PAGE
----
Chen Reiss Soprano
Thomas Hampson Baritone
Orchestral Set No. 2
Selected songs from 114 Songs arranged for orchestra by John Adams, Georg-Friedrich Haas (Première) and Toshio Hosokawa (Première)
Symphony No. 2
20:00 | Philharmonie
It is over a century since Charles Edward Ives, from rural Connecticut, founded an insurance company in his adoptive New York, which he directed for 23 years and led quickly to the top of the industry. Ives pursued a clear social philosophy: life insurance was not a means of maximizing profit, but of uniting individual protection and mutual support. He viewed insurance as central to the American dream, a model for a community of free will, a social system of personal initiative. Ives was not only a successful business entrepreneur; he was also an eminently visionary composer who became the Grand Old Man – even the forefather – of American musical modernity.
As a composer, he was highly conscious of the historical influences of his home country, which he portrayed in his music. His father had fought for democracy in the Civil War. And so, for Charles Ives, from childhood on, music of all imaginable kinds belonged together with the landscape, freedom fighting, and public festivals held to mark politically important dates. At university, he honed his compositional skills. He composed aural portraits of landscapes and their inhabitants, in which popular melodies, often two or three at a time from seemingly different directions, blend with what Ives heard in nature. Listening to Charles Ives is a way of viewing America from its best side, in all its geographical, human and cultural expansiveness.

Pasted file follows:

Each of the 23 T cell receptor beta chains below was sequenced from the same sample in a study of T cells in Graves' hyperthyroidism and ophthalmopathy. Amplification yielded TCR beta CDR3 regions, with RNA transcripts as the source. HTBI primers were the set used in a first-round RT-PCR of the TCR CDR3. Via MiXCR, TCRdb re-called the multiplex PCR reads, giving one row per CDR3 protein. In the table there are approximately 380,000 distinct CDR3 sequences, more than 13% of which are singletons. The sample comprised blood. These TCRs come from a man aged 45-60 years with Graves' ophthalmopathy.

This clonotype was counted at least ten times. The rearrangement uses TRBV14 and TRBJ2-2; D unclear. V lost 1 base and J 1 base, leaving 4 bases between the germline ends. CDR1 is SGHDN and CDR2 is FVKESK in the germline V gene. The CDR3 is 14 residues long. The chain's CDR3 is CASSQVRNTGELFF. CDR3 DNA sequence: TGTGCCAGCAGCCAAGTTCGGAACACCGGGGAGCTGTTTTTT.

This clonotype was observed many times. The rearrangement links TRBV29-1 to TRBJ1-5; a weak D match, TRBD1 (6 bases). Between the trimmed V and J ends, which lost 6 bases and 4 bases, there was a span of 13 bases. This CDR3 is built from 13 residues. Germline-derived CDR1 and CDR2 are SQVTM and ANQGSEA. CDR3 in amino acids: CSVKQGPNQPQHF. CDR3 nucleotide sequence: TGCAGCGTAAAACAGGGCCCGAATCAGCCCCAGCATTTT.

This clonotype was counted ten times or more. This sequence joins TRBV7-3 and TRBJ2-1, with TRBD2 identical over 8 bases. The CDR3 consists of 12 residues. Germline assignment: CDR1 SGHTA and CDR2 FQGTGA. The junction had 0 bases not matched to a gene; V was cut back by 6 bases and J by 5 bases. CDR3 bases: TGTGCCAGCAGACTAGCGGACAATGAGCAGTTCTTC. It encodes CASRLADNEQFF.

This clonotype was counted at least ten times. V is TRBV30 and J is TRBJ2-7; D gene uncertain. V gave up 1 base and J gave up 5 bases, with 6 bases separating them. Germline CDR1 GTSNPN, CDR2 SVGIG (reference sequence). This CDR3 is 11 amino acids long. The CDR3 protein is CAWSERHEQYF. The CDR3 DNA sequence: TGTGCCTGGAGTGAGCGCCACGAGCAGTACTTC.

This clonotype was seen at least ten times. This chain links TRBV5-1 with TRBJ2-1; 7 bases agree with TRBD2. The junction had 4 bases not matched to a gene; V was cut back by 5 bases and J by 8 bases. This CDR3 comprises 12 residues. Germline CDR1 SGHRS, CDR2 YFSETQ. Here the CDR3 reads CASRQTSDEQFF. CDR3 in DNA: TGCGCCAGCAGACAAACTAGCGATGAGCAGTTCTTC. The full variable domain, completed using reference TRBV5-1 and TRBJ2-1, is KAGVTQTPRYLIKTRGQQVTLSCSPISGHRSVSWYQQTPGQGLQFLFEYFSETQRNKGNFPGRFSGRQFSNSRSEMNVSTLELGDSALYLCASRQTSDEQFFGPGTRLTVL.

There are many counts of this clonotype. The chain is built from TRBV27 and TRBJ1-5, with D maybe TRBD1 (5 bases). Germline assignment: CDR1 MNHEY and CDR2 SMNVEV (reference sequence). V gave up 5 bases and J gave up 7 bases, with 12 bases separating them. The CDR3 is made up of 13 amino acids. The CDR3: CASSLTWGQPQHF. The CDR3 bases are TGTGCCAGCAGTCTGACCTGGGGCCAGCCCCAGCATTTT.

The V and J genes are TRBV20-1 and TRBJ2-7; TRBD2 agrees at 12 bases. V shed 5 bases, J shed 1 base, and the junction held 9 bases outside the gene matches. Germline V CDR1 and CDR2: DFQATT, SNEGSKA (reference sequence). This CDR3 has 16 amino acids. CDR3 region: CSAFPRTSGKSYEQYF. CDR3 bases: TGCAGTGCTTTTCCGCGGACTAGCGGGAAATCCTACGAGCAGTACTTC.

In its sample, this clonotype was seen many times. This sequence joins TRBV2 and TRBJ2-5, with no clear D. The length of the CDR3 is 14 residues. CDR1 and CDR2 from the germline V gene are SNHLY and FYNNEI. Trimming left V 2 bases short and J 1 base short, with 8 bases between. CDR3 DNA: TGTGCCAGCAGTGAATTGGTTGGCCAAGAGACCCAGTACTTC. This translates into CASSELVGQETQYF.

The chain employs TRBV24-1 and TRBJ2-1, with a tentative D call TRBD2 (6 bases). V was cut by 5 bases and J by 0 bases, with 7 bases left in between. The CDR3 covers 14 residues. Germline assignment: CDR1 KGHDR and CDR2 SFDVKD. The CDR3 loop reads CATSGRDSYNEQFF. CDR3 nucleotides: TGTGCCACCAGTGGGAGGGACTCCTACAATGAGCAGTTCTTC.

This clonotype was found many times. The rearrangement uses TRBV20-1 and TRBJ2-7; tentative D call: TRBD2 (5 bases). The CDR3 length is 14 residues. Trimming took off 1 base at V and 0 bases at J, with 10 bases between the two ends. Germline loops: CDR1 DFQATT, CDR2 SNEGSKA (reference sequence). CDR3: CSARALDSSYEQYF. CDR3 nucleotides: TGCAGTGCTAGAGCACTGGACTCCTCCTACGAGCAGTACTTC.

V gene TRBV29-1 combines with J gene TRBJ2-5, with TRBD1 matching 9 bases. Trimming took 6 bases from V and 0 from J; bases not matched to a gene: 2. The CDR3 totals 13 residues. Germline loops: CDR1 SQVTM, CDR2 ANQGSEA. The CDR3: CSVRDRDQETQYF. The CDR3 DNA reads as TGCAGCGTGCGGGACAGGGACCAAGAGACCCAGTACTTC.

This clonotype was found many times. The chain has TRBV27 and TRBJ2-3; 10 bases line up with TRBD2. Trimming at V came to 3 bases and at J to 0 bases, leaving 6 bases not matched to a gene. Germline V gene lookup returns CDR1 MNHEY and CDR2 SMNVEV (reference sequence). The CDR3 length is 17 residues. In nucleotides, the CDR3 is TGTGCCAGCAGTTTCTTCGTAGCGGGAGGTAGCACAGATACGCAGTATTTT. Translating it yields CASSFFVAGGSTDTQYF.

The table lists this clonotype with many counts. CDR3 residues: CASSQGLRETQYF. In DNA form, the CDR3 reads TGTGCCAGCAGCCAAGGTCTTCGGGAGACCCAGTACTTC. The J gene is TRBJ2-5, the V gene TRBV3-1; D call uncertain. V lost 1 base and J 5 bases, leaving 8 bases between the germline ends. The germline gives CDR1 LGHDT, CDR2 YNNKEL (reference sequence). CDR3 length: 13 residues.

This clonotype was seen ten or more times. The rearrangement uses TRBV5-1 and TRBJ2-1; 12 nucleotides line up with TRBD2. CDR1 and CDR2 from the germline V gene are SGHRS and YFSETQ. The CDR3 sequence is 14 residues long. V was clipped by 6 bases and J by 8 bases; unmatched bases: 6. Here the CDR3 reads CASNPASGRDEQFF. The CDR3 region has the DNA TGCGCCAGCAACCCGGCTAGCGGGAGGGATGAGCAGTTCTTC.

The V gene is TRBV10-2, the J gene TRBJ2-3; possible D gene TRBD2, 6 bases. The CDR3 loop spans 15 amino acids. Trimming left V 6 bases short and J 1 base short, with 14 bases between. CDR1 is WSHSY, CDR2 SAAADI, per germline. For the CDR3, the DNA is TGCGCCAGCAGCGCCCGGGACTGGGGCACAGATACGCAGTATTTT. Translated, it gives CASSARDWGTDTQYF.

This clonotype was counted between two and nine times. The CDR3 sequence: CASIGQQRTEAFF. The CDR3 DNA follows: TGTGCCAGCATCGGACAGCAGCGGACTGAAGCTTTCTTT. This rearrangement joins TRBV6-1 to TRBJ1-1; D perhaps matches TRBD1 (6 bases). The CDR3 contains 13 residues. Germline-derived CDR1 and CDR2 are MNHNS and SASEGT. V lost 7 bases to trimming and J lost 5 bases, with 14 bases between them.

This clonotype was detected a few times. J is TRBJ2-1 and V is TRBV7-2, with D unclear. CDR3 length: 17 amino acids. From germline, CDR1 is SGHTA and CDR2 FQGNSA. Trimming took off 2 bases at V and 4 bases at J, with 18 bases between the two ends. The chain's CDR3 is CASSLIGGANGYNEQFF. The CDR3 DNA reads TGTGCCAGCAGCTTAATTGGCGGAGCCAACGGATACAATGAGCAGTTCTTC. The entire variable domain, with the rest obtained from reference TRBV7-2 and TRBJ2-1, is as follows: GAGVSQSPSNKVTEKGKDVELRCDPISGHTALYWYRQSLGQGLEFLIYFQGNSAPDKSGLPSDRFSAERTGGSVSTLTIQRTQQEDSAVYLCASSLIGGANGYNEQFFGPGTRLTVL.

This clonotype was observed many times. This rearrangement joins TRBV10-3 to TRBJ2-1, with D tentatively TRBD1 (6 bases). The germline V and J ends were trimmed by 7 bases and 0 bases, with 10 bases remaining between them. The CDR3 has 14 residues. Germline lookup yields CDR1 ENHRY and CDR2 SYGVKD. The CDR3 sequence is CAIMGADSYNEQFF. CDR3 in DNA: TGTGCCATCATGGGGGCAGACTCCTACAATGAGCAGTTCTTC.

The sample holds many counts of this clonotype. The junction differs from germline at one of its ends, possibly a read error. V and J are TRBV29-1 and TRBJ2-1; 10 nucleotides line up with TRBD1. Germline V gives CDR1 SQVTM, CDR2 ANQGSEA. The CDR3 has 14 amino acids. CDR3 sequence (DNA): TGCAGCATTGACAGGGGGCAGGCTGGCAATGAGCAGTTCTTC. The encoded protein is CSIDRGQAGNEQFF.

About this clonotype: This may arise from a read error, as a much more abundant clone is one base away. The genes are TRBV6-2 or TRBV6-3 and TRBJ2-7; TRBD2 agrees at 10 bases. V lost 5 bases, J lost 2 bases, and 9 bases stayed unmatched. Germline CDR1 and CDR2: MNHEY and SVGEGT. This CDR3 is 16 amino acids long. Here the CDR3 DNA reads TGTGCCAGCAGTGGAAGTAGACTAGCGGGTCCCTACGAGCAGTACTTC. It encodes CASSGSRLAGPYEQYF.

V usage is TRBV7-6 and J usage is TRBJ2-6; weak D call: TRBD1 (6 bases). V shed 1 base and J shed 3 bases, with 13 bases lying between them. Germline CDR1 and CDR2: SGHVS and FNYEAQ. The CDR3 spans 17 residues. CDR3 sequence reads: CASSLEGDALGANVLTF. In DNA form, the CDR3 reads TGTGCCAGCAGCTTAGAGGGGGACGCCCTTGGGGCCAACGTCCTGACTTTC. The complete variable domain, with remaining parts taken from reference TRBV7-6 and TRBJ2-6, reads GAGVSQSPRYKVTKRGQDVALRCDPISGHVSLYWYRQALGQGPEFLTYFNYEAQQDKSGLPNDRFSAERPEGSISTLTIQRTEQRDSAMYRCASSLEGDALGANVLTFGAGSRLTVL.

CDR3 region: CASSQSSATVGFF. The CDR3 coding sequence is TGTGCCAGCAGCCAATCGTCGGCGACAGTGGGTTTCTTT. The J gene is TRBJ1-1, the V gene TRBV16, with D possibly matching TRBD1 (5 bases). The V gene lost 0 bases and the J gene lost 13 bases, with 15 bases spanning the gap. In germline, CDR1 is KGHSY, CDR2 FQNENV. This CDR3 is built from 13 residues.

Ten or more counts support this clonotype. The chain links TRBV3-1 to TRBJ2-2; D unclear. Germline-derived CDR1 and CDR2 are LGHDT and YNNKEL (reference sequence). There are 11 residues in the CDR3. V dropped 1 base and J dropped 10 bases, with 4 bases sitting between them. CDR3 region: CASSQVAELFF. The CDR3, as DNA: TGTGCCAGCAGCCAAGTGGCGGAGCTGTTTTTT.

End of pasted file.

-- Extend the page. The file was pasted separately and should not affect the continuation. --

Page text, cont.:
Dedicated to the music of America, Musikfest Berlin 2012 begins with a major Charles Ives portrait, performed by the Mahler Chamber Orchestra under Kent Nagano with soloists Thomas Hampson and Chen Reiss. The programme presents the founding father of American music from three perspectives: the bold visionary of Orchestral Set No. 2; the traditional symphonicist of Symphony No. 2; and finally, the largely unknown song-composer, whose 114 songs form a compendium of American vocal repertoire to rival Franz Schubert, Hugo Wolff and Hanns Eisler’s treasury of songs.
The opening concert of Musikfest Berlin presents a selection of twelve of the 114 songs which were originally composed for voice and piano, re-orchestrated here for voice and orchestra by American composer John Adams, European composer Georg Friedrich Haas and Asian composer Toshio Hosokawa – a compositional homage to the great master, and the upbeat to further Charles Ives’ concerts with the Berlin Philharmonic, Ingo Metzmacher and Pierre-Laurent Aimard, the London Symphony Orchestra and Michael Tilson Thomas.